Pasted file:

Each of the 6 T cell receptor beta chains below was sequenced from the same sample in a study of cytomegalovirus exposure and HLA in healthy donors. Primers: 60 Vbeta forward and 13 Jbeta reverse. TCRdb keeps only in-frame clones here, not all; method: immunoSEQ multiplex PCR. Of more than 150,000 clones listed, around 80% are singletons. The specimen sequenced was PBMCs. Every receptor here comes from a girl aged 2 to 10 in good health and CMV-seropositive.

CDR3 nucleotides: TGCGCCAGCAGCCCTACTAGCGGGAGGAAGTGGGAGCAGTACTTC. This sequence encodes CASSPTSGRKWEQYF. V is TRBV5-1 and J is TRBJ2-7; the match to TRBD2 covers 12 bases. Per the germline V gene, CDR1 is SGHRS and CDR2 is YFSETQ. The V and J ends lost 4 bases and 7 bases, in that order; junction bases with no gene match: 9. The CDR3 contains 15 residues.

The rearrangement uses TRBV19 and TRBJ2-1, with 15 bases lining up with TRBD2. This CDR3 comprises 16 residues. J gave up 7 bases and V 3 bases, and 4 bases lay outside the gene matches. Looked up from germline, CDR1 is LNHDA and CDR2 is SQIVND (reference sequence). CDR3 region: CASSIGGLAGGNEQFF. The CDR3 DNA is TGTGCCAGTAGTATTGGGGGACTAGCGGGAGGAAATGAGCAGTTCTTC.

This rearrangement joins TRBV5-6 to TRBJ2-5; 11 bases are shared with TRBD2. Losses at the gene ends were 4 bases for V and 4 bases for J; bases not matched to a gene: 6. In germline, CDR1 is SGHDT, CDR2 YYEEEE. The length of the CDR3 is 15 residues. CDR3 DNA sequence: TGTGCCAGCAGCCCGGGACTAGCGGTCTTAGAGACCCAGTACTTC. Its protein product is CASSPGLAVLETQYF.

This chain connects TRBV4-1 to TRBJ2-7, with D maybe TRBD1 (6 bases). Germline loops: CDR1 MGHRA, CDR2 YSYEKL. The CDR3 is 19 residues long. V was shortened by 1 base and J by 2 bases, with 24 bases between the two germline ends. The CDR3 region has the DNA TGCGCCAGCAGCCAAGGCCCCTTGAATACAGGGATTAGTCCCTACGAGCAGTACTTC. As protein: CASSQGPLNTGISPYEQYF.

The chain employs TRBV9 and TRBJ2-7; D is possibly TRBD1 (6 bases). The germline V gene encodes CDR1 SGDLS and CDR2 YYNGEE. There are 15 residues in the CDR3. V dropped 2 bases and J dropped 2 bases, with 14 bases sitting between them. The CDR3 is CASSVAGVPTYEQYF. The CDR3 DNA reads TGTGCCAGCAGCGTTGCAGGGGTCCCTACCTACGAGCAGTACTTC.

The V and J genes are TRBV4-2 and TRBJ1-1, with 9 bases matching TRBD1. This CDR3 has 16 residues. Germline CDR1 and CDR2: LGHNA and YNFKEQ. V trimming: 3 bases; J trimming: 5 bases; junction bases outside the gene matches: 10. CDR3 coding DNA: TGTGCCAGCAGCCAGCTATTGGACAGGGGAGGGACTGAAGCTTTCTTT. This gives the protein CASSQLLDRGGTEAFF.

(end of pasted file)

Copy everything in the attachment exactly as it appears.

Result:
Each of the 6 T cell receptor beta chains below was sequenced from the same sample in a study of cytomegalovirus exposure and HLA in healthy donors. Primers: 60 Vbeta forward and 13 Jbeta reverse. TCRdb keeps only in-frame clones here, not all; method: immunoSEQ multiplex PCR. Of more than 150,000 clones listed, around 80% are singletons. The specimen sequenced was PBMCs. Every receptor here comes from a girl aged 2 to 10 in good health and CMV-seropositive.

CDR3 nucleotides: TGCGCCAGCAGCCCTACTAGCGGGAGGAAGTGGGAGCAGTACTTC. This sequence encodes CASSPTSGRKWEQYF. V is TRBV5-1 and J is TRBJ2-7; the match to TRBD2 covers 12 bases. Per the germline V gene, CDR1 is SGHRS and CDR2 is YFSETQ. The V and J ends lost 4 bases and 7 bases, in that order; junction bases with no gene match: 9. The CDR3 contains 15 residues.

The rearrangement uses TRBV19 and TRBJ2-1, with 15 bases lining up with TRBD2. This CDR3 comprises 16 residues. J gave up 7 bases and V 3 bases, and 4 bases lay outside the gene matches. Looked up from germline, CDR1 is LNHDA and CDR2 is SQIVND (reference sequence). CDR3 region: CASSIGGLAGGNEQFF. The CDR3 DNA is TGTGCCAGTAGTATTGGGGGACTAGCGGGAGGAAATGAGCAGTTCTTC.

This rearrangement joins TRBV5-6 to TRBJ2-5; 11 bases are shared with TRBD2. Losses at the gene ends were 4 bases for V and 4 bases for J; bases not matched to a gene: 6. In germline, CDR1 is SGHDT, CDR2 YYEEEE. The length of the CDR3 is 15 residues. CDR3 DNA sequence: TGTGCCAGCAGCCCGGGACTAGCGGTCTTAGAGACCCAGTACTTC. Its protein product is CASSPGLAVLETQYF.

This chain connects TRBV4-1 to TRBJ2-7, with D maybe TRBD1 (6 bases). Germline loops: CDR1 MGHRA, CDR2 YSYEKL. The CDR3 is 19 residues long. V was shortened by 1 base and J by 2 bases, with 24 bases between the two germline ends. The CDR3 region has the DNA TGCGCCAGCAGCCAAGGCCCCTTGAATACAGGGATTAGTCCCTACGAGCAGTACTTC. As protein: CASSQGPLNTGISPYEQYF.

The chain employs TRBV9 and TRBJ2-7; D is possibly TRBD1 (6 bases). The germline V gene encodes CDR1 SGDLS and CDR2 YYNGEE. There are 15 residues in the CDR3. V dropped 2 bases and J dropped 2 bases, with 14 bases sitting between them. The CDR3 is CASSVAGVPTYEQYF. The CDR3 DNA reads TGTGCCAGCAGCGTTGCAGGGGTCCCTACCTACGAGCAGTACTTC.

The V and J genes are TRBV4-2 and TRBJ1-1, with 9 bases matching TRBD1. This CDR3 has 16 residues. Germline CDR1 and CDR2: LGHNA and YNFKEQ. V trimming: 3 bases; J trimming: 5 bases; junction bases outside the gene matches: 10. CDR3 coding DNA: TGTGCCAGCAGCCAGCTATTGGACAGGGGAGGGACTGAAGCTTTCTTT. This gives the protein CASSQLLDRGGTEAFF.